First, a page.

3.3: Macro-Economic Aggregates
3.21 The rate of gross investment would rise from 24.5 per cent of GDP in 1984-85 to 25.9 per cent in 1989-90. The incremental capital output ratio (ICOR), which relates the increase in GDP at market prices to trie total investment over the Plan period, is expected to be around 5 in the Seventh Plan. This is a little higher than the ICOR realised in the Sixth Plan but lower than the trend value of 5.5. The lower value is expected to be realised because of the emphasis on efficiency which is a crucial part of the Seventh Plan Strategy.
3.22 The Plan outlay in the public sector will be Rs. 180,000 crores which includes current development outlays of Rs. 25,782 crores and gross investment of Rs. 154,218 crores. The figures show a marked increase in the allocations for infrastructure and human resource development since these are crucial for the growth in productivity. The share of the public sector in total investment over the Plan period will be 48 per cent. The private corporate sector will account for 17 per cent and unincorporated enterprises and households for 35 per cent of the total investment.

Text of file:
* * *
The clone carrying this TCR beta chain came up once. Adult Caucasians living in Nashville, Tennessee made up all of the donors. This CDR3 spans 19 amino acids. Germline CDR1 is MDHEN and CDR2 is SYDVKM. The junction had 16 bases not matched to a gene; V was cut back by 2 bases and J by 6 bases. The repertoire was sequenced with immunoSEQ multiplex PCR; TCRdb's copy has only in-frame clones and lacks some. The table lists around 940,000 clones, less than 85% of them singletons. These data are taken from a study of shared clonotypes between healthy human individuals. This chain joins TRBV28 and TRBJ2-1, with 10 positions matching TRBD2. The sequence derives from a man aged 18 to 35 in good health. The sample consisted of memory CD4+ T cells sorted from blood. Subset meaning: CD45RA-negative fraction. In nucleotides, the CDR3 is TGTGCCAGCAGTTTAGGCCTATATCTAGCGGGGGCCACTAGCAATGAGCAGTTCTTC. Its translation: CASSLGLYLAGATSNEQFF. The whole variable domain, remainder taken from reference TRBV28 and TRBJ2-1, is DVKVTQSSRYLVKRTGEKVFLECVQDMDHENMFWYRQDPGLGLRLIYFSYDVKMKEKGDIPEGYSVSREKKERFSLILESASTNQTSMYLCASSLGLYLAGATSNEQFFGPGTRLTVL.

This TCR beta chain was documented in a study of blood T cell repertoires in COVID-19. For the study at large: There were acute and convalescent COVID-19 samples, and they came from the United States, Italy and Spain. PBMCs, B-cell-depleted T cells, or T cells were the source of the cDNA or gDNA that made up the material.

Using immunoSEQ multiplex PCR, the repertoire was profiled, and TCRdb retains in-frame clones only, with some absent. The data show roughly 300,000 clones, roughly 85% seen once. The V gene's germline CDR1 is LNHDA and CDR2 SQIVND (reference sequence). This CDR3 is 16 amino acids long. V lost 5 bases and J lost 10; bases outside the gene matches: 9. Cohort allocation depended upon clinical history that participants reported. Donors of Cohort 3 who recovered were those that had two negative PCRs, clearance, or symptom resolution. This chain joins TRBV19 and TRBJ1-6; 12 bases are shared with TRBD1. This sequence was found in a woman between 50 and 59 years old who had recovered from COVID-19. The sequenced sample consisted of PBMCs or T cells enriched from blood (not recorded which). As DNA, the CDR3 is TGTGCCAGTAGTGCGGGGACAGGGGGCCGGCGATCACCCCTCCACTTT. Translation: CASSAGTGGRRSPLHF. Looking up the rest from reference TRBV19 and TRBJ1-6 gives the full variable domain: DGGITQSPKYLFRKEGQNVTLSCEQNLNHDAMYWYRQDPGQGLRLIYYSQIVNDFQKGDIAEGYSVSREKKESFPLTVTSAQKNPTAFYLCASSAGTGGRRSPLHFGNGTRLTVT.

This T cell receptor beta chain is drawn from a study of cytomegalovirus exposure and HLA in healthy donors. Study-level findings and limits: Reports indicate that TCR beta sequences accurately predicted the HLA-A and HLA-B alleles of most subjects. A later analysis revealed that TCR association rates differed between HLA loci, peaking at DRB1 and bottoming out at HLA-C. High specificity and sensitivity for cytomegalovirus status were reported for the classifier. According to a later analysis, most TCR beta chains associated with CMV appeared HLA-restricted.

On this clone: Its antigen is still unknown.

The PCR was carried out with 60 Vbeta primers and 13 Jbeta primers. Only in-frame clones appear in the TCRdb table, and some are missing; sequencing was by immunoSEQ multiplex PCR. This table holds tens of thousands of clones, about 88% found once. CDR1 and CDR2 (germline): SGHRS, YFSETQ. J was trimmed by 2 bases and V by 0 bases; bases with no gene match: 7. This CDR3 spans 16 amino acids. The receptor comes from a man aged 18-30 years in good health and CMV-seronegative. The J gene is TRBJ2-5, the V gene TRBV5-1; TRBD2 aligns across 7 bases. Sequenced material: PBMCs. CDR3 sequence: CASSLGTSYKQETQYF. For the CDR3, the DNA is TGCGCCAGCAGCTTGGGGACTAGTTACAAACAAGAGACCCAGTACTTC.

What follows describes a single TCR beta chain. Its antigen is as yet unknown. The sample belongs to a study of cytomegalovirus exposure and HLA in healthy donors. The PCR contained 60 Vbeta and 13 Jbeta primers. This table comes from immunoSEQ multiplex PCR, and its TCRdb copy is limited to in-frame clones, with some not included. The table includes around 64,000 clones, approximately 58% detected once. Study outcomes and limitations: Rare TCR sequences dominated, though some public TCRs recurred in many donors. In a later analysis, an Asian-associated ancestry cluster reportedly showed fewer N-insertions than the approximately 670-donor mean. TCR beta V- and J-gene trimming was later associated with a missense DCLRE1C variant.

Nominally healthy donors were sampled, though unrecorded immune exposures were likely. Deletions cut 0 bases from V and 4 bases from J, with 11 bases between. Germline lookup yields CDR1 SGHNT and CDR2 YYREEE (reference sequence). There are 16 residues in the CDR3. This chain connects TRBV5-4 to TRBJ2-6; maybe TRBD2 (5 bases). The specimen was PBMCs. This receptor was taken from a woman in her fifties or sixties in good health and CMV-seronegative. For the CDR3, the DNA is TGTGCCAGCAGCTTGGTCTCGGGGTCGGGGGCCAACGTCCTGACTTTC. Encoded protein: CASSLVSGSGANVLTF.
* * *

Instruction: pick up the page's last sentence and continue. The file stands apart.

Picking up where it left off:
Sectoral Allocation of Public Sector Outlay
3.23 Tables 3.4(a), 3.4(b) and 3.4.(c) give the sectoral allocation of public sector outlays during the Seventh Plan. It will be seen that the largest shares in allocation go to the energy sector (30.45 per cent), agriculture including rural development, special area programmes and irrigation (22.09 per cent) and social services (16.31 per cent), which together account for over two-thirds (68.85 per cent) of total public sector outlay. Thus the plan is heavily oriented towards power, agricultural and rural development, and social services and human resource development.
(Figures in brackets are percentages of column totals).
3.4 (C) State-
wise/Sector-wise allocations for the Seventh Plan 1985-90.
(1) Includes provision for Central funding of Special Area Development Programmes for:
* Includes LIC loan of Rs. 100 crores State-wise/Sector-wise break-up of schemes under these programmes will be firmed up on receipt of specific proposals from the States.